Blog: Clinical Trials Europe – Our last conference of 2019!

The end of last month saw Team uMotif head to Barcelona for Clinical Trials Europe (formerly known as ‘Partnerships in Clinical Trials’ or ‘PCT’) accompanied by one of our famous cardboard cut-outs!

Two of the major industry themes from 2019 were voiced loudly during the conference: patient-centricity and the rise of virtual trials. Throughout this past year there has been consistent focus on these areas. Both have the promise of improving the way trials are conducted, therefore reducing costs whilst increasing the volume of new insights.

And what was new at CTE?

There was a particularly interesting panel discussion on virtual trials involving a range of leaders from Almirall, Janssen, and the FDA. The last of these – Leonard Sacks, Associate Director for Clinical Methodology in the Office of Medical Policy, spoke about the inevitable use of virtual trials. He also proved that virtual trials are not necessarily new, and that a number of published papers show their use over previous decades. A slide that resonated with me outlined a type of measure now used as part of new drug filings. It showed 30% of drugs have been licensed based on a Patient Reported Outcome as the primary endpoint.

I was happy to hear discussions highlight how virtual trials can help capture more data and new data types as well as speeding the data capture process. I was even happier to hear that many of the virtual trial benefits bring patient-centricity into play. New trial designs help reduce the burden faced by patients and make trials more accessible to people in remote locations or who are unable to travel to traditional large medical centres.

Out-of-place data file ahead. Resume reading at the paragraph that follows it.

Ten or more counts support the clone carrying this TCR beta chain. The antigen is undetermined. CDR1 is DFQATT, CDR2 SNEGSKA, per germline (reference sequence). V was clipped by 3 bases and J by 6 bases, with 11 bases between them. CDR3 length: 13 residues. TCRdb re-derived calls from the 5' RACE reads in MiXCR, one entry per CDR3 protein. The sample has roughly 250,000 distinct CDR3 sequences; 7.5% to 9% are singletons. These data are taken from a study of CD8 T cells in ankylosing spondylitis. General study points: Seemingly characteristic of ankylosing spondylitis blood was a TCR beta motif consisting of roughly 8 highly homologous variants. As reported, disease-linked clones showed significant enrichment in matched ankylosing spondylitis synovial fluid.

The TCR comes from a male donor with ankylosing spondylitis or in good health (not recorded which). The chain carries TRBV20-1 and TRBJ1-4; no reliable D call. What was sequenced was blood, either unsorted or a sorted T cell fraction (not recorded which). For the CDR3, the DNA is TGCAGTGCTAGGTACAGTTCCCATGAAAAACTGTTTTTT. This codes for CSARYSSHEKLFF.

We spoke to a number of people about how our QUASAR virtual study in sleep and rheumatoid arthritis with the University of Manchester engaged people remotely, some as far as the Orkney Islands. Not only were we able to help recruit a widespread demographic of people, the participants were so engaged with the uMotif app that they captured the required study data volume in just 12 of the planned 18-month study duration!

So, what does 2020 have in store? I think these themes – plus those of Bring Your Own Device (BYOD), new types of outcome measures, and stakeholder engagement – will continue to guide conversations over the next few years. There is certainly an increase in the number, size, and ambition of virtual or hybrid trials which is good news for patients and researchers.

We look forward to seeing the conversations evolve at CTE 2020 in Amsterdam!

Bruce Hellman, CEO, uMotif.

uMotif at Clinical Trials Europe